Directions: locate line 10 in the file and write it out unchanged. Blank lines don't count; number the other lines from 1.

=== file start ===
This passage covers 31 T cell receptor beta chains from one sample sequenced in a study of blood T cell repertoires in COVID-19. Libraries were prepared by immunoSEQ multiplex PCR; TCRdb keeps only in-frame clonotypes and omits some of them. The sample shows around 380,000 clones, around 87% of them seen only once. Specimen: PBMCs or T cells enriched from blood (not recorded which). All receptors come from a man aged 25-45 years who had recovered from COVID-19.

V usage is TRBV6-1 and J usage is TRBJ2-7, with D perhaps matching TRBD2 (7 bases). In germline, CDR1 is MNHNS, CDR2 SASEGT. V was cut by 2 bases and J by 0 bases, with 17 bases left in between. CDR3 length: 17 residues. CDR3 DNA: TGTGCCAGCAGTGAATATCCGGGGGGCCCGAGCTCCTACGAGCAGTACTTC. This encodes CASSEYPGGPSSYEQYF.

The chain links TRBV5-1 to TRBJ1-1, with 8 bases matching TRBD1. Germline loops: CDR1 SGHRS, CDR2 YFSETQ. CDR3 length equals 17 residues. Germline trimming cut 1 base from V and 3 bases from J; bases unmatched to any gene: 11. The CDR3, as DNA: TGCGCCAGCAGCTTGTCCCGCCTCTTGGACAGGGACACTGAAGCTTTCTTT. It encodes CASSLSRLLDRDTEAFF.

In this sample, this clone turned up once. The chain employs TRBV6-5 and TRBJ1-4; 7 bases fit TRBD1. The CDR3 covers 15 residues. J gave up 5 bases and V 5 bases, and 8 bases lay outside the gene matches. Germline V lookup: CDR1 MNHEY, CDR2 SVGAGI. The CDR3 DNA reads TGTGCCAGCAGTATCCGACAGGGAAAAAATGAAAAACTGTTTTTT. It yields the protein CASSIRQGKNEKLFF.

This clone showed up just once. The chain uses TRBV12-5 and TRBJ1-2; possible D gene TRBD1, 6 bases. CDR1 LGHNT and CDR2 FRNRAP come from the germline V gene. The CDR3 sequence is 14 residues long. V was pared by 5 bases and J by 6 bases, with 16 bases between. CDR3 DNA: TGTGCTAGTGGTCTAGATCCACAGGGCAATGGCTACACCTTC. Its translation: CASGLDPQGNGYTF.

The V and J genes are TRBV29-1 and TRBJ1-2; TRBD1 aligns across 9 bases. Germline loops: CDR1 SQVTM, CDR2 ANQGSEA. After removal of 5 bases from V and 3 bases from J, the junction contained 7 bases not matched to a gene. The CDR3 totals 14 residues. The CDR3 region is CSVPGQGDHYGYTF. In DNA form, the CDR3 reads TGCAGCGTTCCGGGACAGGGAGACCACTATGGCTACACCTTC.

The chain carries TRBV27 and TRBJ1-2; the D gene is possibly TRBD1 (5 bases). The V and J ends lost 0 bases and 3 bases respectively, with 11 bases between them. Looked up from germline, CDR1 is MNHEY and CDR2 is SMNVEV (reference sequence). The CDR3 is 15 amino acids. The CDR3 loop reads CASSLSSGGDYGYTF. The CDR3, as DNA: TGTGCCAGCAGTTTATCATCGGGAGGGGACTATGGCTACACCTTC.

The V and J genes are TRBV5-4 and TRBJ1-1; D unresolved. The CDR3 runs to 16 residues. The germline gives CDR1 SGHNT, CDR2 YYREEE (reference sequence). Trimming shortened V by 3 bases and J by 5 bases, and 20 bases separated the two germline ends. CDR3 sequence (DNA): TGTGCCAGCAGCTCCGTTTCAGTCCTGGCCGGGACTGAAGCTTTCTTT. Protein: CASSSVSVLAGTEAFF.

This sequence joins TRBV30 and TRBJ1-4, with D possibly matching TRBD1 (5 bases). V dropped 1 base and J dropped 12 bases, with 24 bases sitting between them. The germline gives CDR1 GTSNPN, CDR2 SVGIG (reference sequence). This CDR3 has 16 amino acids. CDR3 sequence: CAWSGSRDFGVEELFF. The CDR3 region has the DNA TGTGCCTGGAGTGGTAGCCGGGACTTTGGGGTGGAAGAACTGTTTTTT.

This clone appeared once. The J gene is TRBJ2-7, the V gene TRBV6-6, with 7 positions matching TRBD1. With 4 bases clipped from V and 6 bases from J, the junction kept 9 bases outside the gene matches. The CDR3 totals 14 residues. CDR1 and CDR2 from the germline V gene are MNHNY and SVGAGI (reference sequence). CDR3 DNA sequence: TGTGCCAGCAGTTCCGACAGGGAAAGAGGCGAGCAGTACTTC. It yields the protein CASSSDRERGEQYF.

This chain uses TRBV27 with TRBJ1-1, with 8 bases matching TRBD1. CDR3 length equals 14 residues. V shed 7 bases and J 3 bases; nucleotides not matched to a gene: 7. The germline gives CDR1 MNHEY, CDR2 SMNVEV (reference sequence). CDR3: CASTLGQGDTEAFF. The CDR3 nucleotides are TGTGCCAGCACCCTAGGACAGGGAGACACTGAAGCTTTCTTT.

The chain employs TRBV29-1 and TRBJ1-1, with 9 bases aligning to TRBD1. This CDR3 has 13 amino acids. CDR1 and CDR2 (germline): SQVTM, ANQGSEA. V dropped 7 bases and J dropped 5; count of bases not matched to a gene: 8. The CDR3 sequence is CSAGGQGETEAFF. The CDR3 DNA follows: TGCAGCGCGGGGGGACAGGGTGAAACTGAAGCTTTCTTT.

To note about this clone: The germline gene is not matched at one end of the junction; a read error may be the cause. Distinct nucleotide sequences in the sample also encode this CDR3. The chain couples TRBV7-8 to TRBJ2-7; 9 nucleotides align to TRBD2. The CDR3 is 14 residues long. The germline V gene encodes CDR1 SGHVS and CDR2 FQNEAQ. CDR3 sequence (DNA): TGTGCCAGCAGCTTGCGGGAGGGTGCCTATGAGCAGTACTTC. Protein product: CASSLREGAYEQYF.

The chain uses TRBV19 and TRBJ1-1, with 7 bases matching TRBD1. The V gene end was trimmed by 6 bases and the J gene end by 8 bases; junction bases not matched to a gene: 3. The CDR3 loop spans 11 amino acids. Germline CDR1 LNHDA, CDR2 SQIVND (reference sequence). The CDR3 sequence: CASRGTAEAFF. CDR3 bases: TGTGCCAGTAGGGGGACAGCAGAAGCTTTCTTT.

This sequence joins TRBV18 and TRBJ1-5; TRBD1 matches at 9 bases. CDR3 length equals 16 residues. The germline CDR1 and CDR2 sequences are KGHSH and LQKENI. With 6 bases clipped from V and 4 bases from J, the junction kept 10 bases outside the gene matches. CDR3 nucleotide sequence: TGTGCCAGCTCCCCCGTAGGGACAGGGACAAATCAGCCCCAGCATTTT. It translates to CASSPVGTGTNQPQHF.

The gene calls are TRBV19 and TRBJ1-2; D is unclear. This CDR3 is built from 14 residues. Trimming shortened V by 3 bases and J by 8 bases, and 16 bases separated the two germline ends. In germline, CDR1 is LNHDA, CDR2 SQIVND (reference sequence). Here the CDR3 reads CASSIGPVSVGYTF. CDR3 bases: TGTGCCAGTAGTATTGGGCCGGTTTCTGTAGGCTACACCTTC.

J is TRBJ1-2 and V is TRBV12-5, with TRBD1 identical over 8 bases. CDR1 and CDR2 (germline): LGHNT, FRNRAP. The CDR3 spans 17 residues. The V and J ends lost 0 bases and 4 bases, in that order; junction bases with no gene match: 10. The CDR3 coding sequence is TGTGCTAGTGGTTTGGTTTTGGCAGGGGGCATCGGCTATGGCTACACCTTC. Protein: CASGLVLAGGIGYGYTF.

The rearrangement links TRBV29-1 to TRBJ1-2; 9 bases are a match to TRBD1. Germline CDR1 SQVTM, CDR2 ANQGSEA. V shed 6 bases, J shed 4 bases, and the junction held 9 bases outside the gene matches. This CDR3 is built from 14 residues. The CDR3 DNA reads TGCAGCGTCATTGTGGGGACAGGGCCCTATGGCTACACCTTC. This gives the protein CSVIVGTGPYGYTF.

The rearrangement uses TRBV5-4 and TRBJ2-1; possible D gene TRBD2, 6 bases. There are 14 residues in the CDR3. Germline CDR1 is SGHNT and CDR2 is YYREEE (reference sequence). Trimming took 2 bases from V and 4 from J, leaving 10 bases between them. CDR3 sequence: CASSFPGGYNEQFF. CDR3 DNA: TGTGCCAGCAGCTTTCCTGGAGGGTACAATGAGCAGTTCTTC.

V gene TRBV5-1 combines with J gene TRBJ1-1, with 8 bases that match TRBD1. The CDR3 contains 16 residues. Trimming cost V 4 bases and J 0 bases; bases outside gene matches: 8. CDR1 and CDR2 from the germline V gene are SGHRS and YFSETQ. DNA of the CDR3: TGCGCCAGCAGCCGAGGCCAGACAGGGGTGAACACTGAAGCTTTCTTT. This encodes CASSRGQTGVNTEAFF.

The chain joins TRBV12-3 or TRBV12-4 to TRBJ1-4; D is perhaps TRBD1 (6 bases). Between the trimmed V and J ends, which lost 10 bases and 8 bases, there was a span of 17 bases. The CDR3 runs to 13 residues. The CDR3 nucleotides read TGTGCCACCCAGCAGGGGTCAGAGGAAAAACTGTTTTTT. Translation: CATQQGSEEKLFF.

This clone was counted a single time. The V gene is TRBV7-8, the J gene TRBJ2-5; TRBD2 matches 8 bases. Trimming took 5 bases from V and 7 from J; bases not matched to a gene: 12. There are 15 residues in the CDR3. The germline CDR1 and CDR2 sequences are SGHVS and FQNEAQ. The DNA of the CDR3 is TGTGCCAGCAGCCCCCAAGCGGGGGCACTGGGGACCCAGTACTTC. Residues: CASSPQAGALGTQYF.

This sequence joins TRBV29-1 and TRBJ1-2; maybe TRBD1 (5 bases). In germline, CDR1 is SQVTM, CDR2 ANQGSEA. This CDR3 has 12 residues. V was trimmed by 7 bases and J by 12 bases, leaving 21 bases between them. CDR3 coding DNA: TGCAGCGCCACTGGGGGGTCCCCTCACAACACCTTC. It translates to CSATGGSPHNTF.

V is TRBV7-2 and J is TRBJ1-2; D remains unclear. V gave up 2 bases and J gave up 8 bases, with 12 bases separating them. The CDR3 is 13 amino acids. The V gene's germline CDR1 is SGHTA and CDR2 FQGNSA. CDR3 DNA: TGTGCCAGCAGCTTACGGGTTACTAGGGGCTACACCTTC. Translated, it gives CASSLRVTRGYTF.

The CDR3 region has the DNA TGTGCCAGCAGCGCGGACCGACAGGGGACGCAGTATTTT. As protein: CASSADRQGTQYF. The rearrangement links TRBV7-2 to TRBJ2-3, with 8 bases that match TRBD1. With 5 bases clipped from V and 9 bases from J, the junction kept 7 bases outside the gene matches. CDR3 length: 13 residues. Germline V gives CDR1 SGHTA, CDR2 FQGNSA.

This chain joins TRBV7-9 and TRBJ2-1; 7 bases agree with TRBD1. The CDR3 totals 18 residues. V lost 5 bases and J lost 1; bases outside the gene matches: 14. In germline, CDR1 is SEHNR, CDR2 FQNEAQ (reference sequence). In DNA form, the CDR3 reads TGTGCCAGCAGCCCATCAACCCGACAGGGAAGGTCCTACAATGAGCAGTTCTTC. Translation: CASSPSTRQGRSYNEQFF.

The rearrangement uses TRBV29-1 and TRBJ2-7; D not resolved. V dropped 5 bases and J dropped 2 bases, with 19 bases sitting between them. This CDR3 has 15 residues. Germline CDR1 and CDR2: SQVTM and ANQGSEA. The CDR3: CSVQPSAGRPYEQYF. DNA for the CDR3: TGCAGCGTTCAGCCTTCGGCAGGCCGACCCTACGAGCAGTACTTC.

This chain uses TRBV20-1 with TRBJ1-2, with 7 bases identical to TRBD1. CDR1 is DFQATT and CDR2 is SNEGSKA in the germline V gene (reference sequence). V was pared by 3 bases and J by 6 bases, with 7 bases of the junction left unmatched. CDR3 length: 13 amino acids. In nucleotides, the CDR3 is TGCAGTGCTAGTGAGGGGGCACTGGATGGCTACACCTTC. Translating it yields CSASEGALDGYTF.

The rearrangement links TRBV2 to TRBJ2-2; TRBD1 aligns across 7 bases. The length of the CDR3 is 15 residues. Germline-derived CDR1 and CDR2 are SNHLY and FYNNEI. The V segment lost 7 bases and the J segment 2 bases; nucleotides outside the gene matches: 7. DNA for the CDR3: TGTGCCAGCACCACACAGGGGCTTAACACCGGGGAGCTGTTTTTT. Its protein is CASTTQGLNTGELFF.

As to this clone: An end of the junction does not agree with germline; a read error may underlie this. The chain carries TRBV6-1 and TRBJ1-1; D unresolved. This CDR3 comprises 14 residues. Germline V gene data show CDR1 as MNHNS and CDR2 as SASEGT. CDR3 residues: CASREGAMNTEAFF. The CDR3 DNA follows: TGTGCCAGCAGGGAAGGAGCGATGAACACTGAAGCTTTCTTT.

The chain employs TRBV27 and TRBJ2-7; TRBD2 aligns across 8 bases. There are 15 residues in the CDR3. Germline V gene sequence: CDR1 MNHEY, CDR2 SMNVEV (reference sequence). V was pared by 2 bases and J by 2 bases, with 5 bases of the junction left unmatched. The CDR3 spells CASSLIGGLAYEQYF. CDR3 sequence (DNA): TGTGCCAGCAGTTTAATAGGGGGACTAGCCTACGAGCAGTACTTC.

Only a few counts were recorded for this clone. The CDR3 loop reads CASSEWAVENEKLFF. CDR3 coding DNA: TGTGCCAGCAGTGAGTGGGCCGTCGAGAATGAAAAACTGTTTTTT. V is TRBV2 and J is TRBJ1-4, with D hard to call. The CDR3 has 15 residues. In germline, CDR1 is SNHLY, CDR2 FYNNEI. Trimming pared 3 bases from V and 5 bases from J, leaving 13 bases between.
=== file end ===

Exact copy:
This clone appeared once. The J gene is TRBJ2-7, the V gene TRBV6-6, with 7 positions matching TRBD1. With 4 bases clipped from V and 6 bases from J, the junction kept 9 bases outside the gene matches. The CDR3 totals 14 residues. CDR1 and CDR2 from the germline V gene are MNHNY and SVGAGI (reference sequence). CDR3 DNA sequence: TGTGCCAGCAGTTCCGACAGGGAAAGAGGCGAGCAGTACTTC. It yields the protein CASSSDRERGEQYF.